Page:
Wednesday, September 07, 2005

LinkedIn - what took me so long???

OK - I was in Portland weekend before last, and a friend told me about LinkedIn. He looked at me like I was crazy because I hadn't heard about it or signed up. He waxed about the marvels of networking that can be done through this marvelous tool, so when I got back to the office, I thought I'd do a little "check it out" thing.

Oh my gawd... this thing is absolutely incredible! If you haven't explored the wonders of this tool, stop now, click the link above and go... do not pass Go, do not collect $200... you must go now! Upload your Outlook contact database into the system, and you will be SHOCKED at how many of the people you ALREADY KNOW are "LinkedIn"... when I uploaded my database, over 100 of my very own contacts were in the system.

Now, here's the fun part... once you get LinkedIn, you can explore the systems and learn how to make new connections... you can catch up with former coworkers by tying in the name of the old company. If they have uploaded their resumes/job histories to the site (which almost everyone does), their name will pop up. You can request an introduction through one of your very own contacts and start the process of reconnecting.

We've wanted to pitch a couple of different editors at the New York Times, so I typed in "New York Times." The results came back complete with how far they are connected to me. One of the juiciest contacts was just two connections away!!! I requested an introduction, and now this holy grail of a contact is connected to... MOI!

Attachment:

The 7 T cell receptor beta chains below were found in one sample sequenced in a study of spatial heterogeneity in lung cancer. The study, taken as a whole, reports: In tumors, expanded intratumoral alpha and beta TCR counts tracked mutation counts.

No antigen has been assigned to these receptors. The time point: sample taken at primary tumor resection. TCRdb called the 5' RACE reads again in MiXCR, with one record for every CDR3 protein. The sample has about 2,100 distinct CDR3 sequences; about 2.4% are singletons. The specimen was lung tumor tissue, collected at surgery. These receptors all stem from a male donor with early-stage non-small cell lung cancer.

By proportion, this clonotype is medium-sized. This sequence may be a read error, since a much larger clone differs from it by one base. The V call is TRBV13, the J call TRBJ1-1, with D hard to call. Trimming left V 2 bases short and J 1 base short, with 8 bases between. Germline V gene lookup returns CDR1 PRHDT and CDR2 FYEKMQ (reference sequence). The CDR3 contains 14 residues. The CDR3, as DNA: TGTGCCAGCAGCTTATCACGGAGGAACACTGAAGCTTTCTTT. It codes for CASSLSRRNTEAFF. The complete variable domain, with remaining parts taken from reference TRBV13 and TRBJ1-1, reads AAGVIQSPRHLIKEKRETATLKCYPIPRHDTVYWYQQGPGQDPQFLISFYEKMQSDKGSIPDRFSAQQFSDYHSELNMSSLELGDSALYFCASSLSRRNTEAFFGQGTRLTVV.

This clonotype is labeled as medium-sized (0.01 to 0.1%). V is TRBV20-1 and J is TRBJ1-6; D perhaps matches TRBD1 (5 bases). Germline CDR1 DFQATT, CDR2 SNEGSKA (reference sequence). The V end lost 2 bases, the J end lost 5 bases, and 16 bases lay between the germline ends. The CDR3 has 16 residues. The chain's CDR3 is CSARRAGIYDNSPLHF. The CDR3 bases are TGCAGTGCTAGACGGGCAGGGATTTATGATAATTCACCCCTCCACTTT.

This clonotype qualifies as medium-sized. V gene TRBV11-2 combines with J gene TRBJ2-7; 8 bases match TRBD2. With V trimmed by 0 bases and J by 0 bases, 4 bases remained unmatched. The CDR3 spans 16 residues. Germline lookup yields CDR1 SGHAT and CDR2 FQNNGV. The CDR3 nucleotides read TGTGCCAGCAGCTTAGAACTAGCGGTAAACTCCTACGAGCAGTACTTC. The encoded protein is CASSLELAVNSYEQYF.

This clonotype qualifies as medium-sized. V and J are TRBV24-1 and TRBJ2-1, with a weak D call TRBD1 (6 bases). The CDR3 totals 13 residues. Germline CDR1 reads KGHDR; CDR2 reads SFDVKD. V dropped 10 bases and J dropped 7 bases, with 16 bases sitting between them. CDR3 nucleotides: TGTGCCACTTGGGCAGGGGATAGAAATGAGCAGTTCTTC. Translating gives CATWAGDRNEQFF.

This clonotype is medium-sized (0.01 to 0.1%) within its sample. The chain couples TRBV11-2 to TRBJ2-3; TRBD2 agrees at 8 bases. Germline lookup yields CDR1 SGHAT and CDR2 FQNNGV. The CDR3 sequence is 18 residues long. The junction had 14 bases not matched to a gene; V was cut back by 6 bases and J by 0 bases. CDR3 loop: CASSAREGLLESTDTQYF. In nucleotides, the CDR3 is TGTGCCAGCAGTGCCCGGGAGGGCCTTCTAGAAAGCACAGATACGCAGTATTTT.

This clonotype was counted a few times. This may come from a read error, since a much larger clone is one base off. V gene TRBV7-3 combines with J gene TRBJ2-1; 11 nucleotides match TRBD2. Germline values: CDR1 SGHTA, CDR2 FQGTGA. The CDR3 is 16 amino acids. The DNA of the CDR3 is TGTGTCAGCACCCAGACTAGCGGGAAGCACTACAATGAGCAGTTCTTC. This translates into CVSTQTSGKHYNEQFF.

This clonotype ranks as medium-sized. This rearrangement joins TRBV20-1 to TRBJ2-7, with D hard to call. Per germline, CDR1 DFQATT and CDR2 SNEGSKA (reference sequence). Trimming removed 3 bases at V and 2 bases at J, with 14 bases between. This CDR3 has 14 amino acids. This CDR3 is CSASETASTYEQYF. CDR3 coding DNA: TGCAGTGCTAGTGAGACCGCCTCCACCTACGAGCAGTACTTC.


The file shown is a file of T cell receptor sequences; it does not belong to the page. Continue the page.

A little less exciting but fun nonetheless... I saw that a former client was connected to one of my contacts, and he and I are getting together for lunch next week.

Again, go you must... load your contacts you must... request to be linked to me, and I'll accept... it's amazing! Heck... you might even be six steps to the infamous Kevin Bacon!

Cosmic Log: Space and the storm

Cosmic Log: Space and the storm - Cosmic Log - "Space and the storm: Could NASA's new vision suffer because of Hurricane Katrina? It may seem like a stretch, but some space policy observers believe that the damage in the Southeast could have a long-term impact on America's space effort.

The Space Review's Jeff Foust explores the possibilities this week in 'The Hurricane and the Vision.'

If you look at the physical damage sustained by NASA facilities, the picture doesn't look that bad: The Michoud Assembly Facility near New Orleans, where the space shuttle's fuel tanks are manufactured, wasn't damaged as much as forecasters feared during Katrina's approach. But for now, most of the people who work there are cut off from their homes and work - and it could be that way for days or weeks longer."